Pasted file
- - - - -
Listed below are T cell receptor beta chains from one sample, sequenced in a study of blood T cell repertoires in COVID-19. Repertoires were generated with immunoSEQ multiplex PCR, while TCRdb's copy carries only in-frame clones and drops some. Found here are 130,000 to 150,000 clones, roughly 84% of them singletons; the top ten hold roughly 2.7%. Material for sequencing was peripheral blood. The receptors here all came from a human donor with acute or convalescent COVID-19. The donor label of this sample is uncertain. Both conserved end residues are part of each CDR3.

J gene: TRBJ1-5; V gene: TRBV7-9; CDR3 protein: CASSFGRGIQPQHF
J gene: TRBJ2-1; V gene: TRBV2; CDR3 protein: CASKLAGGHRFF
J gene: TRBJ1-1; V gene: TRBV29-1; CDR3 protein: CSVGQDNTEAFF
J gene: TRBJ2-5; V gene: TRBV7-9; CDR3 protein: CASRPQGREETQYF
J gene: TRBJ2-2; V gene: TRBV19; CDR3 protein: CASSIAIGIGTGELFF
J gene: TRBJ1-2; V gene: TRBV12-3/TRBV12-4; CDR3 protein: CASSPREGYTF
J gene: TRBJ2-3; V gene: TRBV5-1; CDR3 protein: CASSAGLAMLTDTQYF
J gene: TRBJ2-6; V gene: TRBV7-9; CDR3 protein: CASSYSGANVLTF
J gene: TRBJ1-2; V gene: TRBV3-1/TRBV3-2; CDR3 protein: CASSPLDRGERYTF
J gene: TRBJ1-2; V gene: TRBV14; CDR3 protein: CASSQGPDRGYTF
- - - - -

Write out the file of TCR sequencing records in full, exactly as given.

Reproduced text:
Listed below are T cell receptor beta chains from one sample, sequenced in a study of blood T cell repertoires in COVID-19. Repertoires were generated with immunoSEQ multiplex PCR, while TCRdb's copy carries only in-frame clones and drops some. Found here are 130,000 to 150,000 clones, roughly 84% of them singletons; the top ten hold roughly 2.7%. Material for sequencing was peripheral blood. The receptors here all came from a human donor with acute or convalescent COVID-19. The donor label of this sample is uncertain. Both conserved end residues are part of each CDR3.

J gene: TRBJ1-5; V gene: TRBV7-9; CDR3 protein: CASSFGRGIQPQHF
J gene: TRBJ2-1; V gene: TRBV2; CDR3 protein: CASKLAGGHRFF
J gene: TRBJ1-1; V gene: TRBV29-1; CDR3 protein: CSVGQDNTEAFF
J gene: TRBJ2-5; V gene: TRBV7-9; CDR3 protein: CASRPQGREETQYF
J gene: TRBJ2-2; V gene: TRBV19; CDR3 protein: CASSIAIGIGTGELFF
J gene: TRBJ1-2; V gene: TRBV12-3/TRBV12-4; CDR3 protein: CASSPREGYTF
J gene: TRBJ2-3; V gene: TRBV5-1; CDR3 protein: CASSAGLAMLTDTQYF
J gene: TRBJ2-6; V gene: TRBV7-9; CDR3 protein: CASSYSGANVLTF
J gene: TRBJ1-2; V gene: TRBV3-1/TRBV3-2; CDR3 protein: CASSPLDRGERYTF
J gene: TRBJ1-2; V gene: TRBV14; CDR3 protein: CASSQGPDRGYTF